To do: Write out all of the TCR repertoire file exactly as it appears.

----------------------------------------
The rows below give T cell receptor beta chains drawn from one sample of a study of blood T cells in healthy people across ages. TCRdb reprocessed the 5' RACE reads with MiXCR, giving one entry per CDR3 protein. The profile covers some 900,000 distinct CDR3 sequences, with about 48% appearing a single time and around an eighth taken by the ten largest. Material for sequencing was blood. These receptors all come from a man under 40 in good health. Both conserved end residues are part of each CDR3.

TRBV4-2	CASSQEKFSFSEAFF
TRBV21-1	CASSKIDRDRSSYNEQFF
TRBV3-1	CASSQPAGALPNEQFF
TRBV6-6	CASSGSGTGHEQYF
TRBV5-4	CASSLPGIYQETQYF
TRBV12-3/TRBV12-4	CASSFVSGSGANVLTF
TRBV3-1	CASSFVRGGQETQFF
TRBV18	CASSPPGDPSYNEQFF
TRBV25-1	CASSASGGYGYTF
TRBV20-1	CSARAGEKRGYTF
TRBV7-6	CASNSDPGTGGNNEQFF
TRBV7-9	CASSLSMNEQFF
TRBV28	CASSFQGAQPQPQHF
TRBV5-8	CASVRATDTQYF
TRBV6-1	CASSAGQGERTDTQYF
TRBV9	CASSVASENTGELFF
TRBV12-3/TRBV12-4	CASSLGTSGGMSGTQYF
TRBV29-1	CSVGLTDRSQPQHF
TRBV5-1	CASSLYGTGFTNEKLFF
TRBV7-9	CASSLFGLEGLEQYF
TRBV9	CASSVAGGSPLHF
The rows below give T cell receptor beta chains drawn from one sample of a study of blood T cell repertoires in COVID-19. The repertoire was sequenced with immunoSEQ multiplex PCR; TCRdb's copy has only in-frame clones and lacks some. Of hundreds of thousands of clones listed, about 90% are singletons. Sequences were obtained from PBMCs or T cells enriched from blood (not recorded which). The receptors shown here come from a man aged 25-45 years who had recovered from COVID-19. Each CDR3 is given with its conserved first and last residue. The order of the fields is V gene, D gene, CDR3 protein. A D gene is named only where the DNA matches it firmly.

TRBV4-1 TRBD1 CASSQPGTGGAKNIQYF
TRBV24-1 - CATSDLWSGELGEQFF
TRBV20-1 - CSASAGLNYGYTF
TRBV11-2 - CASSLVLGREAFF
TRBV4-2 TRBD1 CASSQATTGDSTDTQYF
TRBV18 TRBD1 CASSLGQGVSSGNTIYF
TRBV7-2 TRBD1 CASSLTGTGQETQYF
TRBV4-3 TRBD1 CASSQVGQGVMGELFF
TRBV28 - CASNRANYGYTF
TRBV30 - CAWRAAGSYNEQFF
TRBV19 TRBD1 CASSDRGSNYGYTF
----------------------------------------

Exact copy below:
The rows below give T cell receptor beta chains drawn from one sample of a study of blood T cells in healthy people across ages. TCRdb reprocessed the 5' RACE reads with MiXCR, giving one entry per CDR3 protein. The profile covers some 900,000 distinct CDR3 sequences, with about 48% appearing a single time and around an eighth taken by the ten largest. Material for sequencing was blood. These receptors all come from a man under 40 in good health. Both conserved end residues are part of each CDR3.

TRBV4-2	CASSQEKFSFSEAFF
TRBV21-1	CASSKIDRDRSSYNEQFF
TRBV3-1	CASSQPAGALPNEQFF
TRBV6-6	CASSGSGTGHEQYF
TRBV5-4	CASSLPGIYQETQYF
TRBV12-3/TRBV12-4	CASSFVSGSGANVLTF
TRBV3-1	CASSFVRGGQETQFF
TRBV18	CASSPPGDPSYNEQFF
TRBV25-1	CASSASGGYGYTF
TRBV20-1	CSARAGEKRGYTF
TRBV7-6	CASNSDPGTGGNNEQFF
TRBV7-9	CASSLSMNEQFF
TRBV28	CASSFQGAQPQPQHF
TRBV5-8	CASVRATDTQYF
TRBV6-1	CASSAGQGERTDTQYF
TRBV9	CASSVASENTGELFF
TRBV12-3/TRBV12-4	CASSLGTSGGMSGTQYF
TRBV29-1	CSVGLTDRSQPQHF
TRBV5-1	CASSLYGTGFTNEKLFF
TRBV7-9	CASSLFGLEGLEQYF
TRBV9	CASSVAGGSPLHF
The rows below give T cell receptor beta chains drawn from one sample of a study of blood T cell repertoires in COVID-19. The repertoire was sequenced with immunoSEQ multiplex PCR; TCRdb's copy has only in-frame clones and lacks some. Of hundreds of thousands of clones listed, about 90% are singletons. Sequences were obtained from PBMCs or T cells enriched from blood (not recorded which). The receptors shown here come from a man aged 25-45 years who had recovered from COVID-19. Each CDR3 is given with its conserved first and last residue. The order of the fields is V gene, D gene, CDR3 protein. A D gene is named only where the DNA matches it firmly.

TRBV4-1 TRBD1 CASSQPGTGGAKNIQYF
TRBV24-1 - CATSDLWSGELGEQFF
TRBV20-1 - CSASAGLNYGYTF
TRBV11-2 - CASSLVLGREAFF
TRBV4-2 TRBD1 CASSQATTGDSTDTQYF
TRBV18 TRBD1 CASSLGQGVSSGNTIYF
TRBV7-2 TRBD1 CASSLTGTGQETQYF
TRBV4-3 TRBD1 CASSQVGQGVMGELFF
TRBV28 - CASNRANYGYTF
TRBV30 - CAWRAAGSYNEQFF
TRBV19 TRBD1 CASSDRGSNYGYTF